Neurogenic Bladder Treatment

Posted by Nurse Linda in Daily Dose on January 11, 2023 # Health

Neurogenic Bladder During my November Webinar, issues in neurogenic bladder were discussed. However, there are treatments that can avoid most of these issues. Starting and maintaining a neurogenic bladder program is essential for maintaining bladder health. If the bladder is not functioning, you can develop serious issues with kidney function. Bladder issues can affect your physical and mental well-being, especially if you have damage to your kidneys, urinary incontinence, or develop skin breakdown. A bladder program aims to prevent incontinence, control your bladder function, avoid skin breakdown, and maintain kidney health.

The first action is to establish a bladder management program. This is based on your diagnosis as well as testing through urodynamics. Urodynamics assesses bladder function using a specialized catheter with sensors to establish bladder pressures. The amount of sensation and responses to bladder filling is measured. You may need yearly urodynamic testing to assess the bladder for changes or may have the test performed less frequently based on your clinical picture as decided by your healthcare professional.

A bowel program should also be strictly followed for the best in urological care. Pressure from a full or impacted bowel can be placed on the bladder and urethra, affecting function. Making sure your bowel is properly managed will ensure better neurogenic bladder function.

The goals of a bladder management program are to maintain kidney health, ensure continence, and avoid social embarrassment. Options exist for bladder control.

Clean, intermittent catheterization is a common treatment for neurogenic bladder. The individual should have some hand or arms control to be able to accomplish this activity independently or have the support of someone who can do it for them. This process is done using a clean technique requiring careful hand washing immediately before catheter entry and after the procedure is completed. Most individuals will catheterize on a schedule of every four to six hours and monitor their fluid intake.

There are a variety of catheters that can be used in this procedure. Most will use a basic catheter and apply lubricant themselves. There are other types of catheters that might be used depending on specialized needs. These include pre-lubricated, hydrophilic (lubricant activated with sterile water), antibacterial, coudé tip for males with enlarged prostate glands, and short catheters for women. Generally, for specialized catheters, a demonstration of medical need is required. Catheters provided today are mostly single-use. However, some members of the community use a catheter multiple times, cleaning them by boiling and air drying between uses.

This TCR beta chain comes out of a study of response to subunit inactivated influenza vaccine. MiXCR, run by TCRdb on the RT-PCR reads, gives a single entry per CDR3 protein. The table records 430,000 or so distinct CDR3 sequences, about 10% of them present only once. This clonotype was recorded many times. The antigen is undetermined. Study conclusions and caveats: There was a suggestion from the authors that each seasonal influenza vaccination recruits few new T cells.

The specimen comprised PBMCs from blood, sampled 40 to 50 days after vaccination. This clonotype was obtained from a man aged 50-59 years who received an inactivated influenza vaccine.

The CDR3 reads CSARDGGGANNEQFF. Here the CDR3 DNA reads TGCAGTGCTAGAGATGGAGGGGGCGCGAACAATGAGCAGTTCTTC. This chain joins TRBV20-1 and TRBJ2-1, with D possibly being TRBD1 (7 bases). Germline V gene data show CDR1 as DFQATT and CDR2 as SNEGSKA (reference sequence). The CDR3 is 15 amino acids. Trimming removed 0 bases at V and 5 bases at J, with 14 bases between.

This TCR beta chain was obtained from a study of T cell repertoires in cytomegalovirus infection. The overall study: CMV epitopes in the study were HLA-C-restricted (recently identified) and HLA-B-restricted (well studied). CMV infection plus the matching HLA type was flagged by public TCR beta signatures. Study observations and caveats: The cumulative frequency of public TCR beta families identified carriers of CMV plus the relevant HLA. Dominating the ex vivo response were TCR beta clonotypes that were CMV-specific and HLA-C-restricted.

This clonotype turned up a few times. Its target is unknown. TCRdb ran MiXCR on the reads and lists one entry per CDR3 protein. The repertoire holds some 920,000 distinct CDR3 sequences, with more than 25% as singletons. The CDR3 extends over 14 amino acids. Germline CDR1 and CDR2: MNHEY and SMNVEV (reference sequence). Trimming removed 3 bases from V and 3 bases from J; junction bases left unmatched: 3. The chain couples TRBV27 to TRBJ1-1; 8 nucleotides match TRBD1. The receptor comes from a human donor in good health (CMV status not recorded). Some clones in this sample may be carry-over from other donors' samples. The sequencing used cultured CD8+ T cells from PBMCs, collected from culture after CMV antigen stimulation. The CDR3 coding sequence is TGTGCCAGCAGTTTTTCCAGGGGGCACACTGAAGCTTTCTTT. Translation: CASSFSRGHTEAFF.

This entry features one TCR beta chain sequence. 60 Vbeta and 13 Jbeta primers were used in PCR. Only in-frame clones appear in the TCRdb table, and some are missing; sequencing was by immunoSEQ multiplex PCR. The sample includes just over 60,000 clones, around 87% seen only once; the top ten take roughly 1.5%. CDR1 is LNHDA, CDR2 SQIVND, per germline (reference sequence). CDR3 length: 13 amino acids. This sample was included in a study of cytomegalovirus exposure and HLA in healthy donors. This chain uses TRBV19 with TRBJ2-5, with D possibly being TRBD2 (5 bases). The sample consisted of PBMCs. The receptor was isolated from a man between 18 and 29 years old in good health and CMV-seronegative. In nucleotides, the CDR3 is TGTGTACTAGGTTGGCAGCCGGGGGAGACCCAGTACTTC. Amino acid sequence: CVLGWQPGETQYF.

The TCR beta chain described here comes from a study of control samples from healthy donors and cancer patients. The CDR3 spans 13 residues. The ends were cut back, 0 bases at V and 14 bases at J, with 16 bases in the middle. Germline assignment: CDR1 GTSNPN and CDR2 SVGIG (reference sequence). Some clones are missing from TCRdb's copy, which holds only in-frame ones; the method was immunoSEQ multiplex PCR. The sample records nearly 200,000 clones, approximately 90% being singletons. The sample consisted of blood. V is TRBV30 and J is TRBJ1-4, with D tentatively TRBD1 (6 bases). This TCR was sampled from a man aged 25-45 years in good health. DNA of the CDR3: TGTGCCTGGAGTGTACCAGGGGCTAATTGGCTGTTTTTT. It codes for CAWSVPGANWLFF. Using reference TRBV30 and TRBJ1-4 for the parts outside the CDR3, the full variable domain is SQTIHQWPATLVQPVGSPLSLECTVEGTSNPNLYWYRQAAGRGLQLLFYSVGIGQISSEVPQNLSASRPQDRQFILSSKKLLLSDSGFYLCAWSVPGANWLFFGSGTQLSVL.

If autonomic dysreflexia (AD) is a concern or potential issue, a sphincterotomy may be done in men. This is a small incision of the internal sphincter to keep urine continuously flowing out of the bladder. An external catheter is used to collect urine in a drainage system. In more intense cases of AD in men and women, a suprapubic catheter is placed through a surgical opening just over the bladder for continuous drainage.

For individuals with poor hand control or when intermittent catheterization is anatomically challenging, a Mitrofanoff procedure can be electively performed. A connection is made from the top of the bladder through the navel using the appendix or a small piece of the bowel. A catheter is then inserted intermittently through the navel to the bladder for the removal of urine. This procedure is often used with children, women, or men with a retracted penis.

If an individual has an areflexive or flaccid bladder with low sphincter pressure due to lower-level injury and has some abdominal muscle and diaphragm use, they may be able to empty their bladder using alternative techniques. Valsalva or bearing down using the abdominal muscles can assist with bladder emptying. Credé or rolling the fingers over the bladder from the top of the bladder down can assist with pushing urine out of the bladder. WARNING: These techniques have been dangerous in many individuals as they increase pressure in the bladder, especially if performed improperly. Do not attempt these maneuvers unless specifically directed and with education by your healthcare professional.

If there is a preserved sacral arc reflex, stretching the rectal opening may cause the automatic voiding of urine. This may occur in individuals with incomplete injuries. If you notice that you automatically expel urine when performing your bowel program, discuss this technique with your healthcare professional as a possibility for urine elimination. Testing to assess for complete bladder emptying using bedside ultrasound or urodynamic testing will assess to ensure complete emptying occurs.